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Publication Injuries from Violent Crime, 1992-98

Thomas Simon, Ph.D., James Mercy, Ph.D., Centers for Disease Control and Prevention, Craig A. Perkins, Bureau of Justice Statistics

June 24, 2001    NCJ 168633

Presents data from the redesigned National Crime Victimization Survey, examining injuries as a result of violent victimizations. This report was a joint effort of the Centers for Disease Control and Prevention and BJS. It describes the nature and severity of injuries caused by rape, robbery, and aggravated and simple assault, comparing victims' injuries by characteristics of the victim and offender including relationship, age, sex, and race/ethnicity. The report also compares the likelihood of an injury from a violent crime by characteristics of the incident such as time of day, location, victim's activity, and the presence of weapons. The percentages of victims informing police and receiving medical care are also examined by severity of injury.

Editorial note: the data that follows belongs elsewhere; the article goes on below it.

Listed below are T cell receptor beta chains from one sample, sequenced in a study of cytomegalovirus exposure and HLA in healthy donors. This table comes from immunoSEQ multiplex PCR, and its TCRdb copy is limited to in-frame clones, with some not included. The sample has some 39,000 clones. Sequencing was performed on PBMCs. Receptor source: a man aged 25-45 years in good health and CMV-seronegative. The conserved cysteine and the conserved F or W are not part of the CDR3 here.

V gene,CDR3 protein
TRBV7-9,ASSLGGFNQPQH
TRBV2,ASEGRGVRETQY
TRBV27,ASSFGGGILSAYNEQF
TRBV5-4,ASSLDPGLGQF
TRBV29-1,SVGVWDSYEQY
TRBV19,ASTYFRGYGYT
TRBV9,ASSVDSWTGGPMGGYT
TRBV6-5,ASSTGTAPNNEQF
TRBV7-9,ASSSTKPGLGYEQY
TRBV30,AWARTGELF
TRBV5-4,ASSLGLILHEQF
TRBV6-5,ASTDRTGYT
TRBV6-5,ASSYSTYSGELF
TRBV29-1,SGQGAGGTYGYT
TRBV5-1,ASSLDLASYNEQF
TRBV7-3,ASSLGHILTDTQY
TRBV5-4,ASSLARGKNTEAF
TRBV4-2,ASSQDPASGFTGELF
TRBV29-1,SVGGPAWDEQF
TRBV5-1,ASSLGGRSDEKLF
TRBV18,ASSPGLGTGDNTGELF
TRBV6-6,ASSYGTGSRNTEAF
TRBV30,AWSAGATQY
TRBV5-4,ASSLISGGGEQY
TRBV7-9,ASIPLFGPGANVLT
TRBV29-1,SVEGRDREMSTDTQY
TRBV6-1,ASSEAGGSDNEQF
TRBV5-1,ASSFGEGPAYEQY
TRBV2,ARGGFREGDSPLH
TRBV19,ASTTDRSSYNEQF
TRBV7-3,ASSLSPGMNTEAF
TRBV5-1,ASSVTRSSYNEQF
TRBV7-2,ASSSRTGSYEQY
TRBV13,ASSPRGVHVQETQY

• Nearly 1 in 5 injured violent crime victims, or an average of just under 480,000 persons per year, were treated in an emergency department or hospital for violence-related injuries.
  • Of the violent crimes measured by the NCVS, a higher percentage involved injury when committed by an intimate partner (48%) or a family member (32%) than when committed by a stranger (20%).
  • Between 1992 to 1998, 72% of the average annual 21,232 homicide victims age 12 or older were killed with a firearm

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National Crime Victimization Survey (NCVS)

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